You don't say what branch ROTC. If you are speaking of Army ROTC, I can tell you that my son joined Army ROTC without a contract or scholarship at a large public university with a medium sized Battalion as a freshman and was successful at earning a 3 year campus based AROTC scholarship by his third month in the program. The following January, they added another semester making it a total of 3 1/2 years.
Was it easy? Not exactly. He did keep a B+ average while carrying 20 semester units, plus he was one of the top cadets in the battalion on two of the three APFT metrics (lousy runner) and volunteered for lots of EC's. His cadre looked at effort, attitude, grades, SAT/ACT, and APFT. It may have helped that he had already passed DoDMERB when he originally applied to the SA's.
The bottom line though is that if you are seeking to join ROTC just for the money, it is NOT a good idea. The work can be a high stress grind on top of a lot of time demands. This combined with the service commitment will challenge the majority of students who seek strictly a financial benefit. My son went in to the program thinking that it would be relatively easy. There were times on LDX when he was lugging a full ruck plus an M-240 with ammo uphill that he was driven close to tears. He nonetheless pushed through it and he is glad that he did.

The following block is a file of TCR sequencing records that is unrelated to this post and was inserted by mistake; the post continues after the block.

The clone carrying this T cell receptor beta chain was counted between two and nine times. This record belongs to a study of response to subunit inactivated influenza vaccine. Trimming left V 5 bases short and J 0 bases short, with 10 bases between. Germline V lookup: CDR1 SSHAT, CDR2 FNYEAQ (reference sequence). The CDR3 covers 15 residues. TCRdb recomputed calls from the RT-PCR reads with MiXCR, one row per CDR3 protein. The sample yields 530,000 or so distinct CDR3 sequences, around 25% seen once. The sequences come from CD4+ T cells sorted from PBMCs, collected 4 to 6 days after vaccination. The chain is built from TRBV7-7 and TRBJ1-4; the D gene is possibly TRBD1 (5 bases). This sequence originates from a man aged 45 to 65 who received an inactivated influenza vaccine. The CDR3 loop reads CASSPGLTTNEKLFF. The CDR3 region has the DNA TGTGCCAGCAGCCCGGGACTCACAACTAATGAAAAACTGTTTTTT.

People who truly thrive
in ROTC are those who are determined to serve their country first and the money is just a bonus.
It doesn't hurt to enroll in the program, and get a feel for it. If you are enrolling as a sophomore you will likely need to attend CIET in the summer to get caught up on what you missed in your freshman year. AROTC offers campus based 2, and 3 year scholarships. The first two years is called the Basic course. Anyone can enroll in the Basic course. the Junior and Senior years is considered the Advanced course which you must qualify for. Also there is no military obligation until you are offered a scholarship or contract.
Here is an excellent link to one campus based AROTC website from UC Davis. It answers a lot of FAQ's about enrolling without a contract or scholarship: